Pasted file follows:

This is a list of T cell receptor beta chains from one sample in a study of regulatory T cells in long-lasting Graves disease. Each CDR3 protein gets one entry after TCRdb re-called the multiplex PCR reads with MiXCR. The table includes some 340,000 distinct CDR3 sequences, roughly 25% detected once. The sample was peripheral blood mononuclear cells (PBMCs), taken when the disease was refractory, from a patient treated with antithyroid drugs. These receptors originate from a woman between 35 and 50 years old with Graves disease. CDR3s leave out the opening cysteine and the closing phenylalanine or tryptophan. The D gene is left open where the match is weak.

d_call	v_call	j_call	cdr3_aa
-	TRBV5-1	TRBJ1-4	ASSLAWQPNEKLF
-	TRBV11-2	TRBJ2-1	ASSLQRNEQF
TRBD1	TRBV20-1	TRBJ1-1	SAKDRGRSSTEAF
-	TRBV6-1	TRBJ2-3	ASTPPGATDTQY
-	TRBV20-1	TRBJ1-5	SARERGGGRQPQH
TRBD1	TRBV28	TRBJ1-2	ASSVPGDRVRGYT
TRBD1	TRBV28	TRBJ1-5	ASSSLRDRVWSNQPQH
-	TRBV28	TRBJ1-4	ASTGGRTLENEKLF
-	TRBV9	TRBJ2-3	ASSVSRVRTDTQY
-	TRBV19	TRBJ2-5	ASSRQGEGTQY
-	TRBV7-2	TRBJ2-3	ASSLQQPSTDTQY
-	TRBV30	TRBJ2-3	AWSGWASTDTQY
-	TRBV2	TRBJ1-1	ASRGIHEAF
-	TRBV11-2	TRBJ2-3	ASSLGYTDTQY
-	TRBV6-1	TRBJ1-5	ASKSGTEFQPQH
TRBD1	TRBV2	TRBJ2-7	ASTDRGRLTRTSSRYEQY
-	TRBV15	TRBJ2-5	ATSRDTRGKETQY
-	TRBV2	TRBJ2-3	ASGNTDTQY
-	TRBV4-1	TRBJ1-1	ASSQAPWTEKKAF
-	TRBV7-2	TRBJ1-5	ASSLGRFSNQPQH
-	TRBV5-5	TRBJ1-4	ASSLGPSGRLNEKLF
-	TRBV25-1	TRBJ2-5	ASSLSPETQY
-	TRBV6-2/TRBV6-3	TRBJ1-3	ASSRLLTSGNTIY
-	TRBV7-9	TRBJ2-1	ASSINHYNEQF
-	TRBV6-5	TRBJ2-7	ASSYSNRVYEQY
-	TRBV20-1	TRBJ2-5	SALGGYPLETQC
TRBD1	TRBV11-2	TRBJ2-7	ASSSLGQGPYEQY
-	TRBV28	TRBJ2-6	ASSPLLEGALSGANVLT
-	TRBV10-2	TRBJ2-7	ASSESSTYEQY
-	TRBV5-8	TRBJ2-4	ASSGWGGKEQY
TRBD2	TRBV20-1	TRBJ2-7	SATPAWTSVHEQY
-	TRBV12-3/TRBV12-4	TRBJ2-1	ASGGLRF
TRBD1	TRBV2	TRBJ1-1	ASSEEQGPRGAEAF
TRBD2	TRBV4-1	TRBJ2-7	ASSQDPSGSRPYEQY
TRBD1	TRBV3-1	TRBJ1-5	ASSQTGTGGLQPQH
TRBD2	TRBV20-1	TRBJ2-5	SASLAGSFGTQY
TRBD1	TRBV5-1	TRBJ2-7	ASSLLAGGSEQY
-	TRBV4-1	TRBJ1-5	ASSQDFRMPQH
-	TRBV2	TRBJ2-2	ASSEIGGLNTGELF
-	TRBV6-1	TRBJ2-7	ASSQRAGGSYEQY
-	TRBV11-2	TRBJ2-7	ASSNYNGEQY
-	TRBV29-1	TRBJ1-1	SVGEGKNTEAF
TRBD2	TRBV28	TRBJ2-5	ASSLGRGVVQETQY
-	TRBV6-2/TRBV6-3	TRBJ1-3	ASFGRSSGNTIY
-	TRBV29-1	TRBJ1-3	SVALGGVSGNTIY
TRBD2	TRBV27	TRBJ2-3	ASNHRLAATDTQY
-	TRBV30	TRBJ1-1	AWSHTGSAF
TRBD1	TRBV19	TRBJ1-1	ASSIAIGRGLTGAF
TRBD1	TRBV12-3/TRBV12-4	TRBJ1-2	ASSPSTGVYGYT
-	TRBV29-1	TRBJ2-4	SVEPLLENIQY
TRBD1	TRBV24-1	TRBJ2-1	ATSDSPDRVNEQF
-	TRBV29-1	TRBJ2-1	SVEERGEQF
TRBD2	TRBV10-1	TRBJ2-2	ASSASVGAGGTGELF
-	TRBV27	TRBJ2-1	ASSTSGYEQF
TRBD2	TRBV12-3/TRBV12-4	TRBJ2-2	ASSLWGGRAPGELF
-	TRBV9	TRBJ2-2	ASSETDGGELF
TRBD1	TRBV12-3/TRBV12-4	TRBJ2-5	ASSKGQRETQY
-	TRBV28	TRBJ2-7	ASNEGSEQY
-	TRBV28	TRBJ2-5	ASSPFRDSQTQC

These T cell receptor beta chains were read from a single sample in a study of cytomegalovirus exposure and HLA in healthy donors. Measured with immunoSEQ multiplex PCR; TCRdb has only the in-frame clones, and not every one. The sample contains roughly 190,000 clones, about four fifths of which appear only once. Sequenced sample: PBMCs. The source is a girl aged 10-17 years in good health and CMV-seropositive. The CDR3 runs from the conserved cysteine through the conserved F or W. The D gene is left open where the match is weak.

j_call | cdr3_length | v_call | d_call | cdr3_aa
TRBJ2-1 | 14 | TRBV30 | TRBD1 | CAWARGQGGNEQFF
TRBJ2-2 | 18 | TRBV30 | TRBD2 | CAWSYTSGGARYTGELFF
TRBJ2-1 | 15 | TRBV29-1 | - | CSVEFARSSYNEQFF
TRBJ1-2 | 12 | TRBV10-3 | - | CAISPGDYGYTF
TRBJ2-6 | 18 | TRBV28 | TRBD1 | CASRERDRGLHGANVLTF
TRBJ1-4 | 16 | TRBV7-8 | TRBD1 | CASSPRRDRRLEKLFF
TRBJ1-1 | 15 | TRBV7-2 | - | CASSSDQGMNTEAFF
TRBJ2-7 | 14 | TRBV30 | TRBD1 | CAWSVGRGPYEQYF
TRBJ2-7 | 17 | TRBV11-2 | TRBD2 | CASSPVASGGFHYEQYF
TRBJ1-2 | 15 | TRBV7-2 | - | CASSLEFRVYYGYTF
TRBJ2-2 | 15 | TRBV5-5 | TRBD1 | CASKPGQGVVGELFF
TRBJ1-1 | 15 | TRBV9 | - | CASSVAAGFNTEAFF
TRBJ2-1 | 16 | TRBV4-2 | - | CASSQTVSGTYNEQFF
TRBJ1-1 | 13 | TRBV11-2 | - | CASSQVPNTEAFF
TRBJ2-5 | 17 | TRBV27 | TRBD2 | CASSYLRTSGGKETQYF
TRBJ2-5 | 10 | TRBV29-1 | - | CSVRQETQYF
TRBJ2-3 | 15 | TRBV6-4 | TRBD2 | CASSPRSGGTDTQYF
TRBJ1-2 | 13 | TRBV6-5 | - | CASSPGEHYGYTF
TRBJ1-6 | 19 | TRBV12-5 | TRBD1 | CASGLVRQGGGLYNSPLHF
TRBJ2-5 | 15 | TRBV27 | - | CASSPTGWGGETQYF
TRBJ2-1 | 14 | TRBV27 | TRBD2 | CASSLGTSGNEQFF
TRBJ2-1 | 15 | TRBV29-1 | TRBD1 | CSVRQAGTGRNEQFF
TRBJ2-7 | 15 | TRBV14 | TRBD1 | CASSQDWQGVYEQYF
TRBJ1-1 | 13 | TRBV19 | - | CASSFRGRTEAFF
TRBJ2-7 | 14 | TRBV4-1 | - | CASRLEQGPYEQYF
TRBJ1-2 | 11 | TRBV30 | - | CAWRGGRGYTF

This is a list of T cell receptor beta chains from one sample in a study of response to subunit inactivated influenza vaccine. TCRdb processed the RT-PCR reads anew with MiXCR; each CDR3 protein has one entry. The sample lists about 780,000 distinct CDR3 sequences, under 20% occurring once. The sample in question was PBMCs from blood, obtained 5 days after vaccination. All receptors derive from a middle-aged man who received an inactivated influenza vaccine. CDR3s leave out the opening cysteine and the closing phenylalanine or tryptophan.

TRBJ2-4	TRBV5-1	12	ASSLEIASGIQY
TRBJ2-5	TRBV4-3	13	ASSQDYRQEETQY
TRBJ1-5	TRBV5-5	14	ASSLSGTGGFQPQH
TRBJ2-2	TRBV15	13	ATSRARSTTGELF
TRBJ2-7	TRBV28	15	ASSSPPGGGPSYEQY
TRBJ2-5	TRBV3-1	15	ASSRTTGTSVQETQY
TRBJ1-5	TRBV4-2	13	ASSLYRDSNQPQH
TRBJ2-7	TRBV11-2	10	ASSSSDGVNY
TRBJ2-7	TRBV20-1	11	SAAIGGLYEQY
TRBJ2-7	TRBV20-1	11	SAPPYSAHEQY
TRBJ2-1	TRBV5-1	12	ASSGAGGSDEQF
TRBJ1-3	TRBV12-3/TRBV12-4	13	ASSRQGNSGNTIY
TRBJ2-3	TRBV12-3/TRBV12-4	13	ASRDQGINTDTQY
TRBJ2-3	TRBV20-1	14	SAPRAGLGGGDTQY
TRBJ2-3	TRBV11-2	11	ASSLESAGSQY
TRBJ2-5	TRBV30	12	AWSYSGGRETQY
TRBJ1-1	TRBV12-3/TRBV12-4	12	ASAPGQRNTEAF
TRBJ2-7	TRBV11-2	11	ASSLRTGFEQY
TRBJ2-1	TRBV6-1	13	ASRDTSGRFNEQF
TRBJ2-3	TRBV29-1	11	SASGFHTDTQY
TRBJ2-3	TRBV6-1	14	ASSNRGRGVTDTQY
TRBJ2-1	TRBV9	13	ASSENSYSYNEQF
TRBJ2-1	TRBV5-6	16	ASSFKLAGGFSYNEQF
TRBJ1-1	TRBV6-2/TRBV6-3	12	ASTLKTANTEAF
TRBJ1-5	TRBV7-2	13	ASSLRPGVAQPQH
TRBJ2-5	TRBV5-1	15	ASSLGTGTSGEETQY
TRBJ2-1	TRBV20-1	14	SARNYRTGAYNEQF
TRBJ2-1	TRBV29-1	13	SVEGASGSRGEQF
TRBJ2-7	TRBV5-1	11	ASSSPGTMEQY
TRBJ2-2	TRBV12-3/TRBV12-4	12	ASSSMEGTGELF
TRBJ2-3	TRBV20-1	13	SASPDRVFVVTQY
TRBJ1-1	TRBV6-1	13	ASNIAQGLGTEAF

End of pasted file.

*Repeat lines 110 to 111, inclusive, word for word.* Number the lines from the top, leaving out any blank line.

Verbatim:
TRBJ2-3	TRBV29-1	11	SASGFHTDTQY
TRBJ2-3	TRBV6-1	14	ASSNRGRGVTDTQY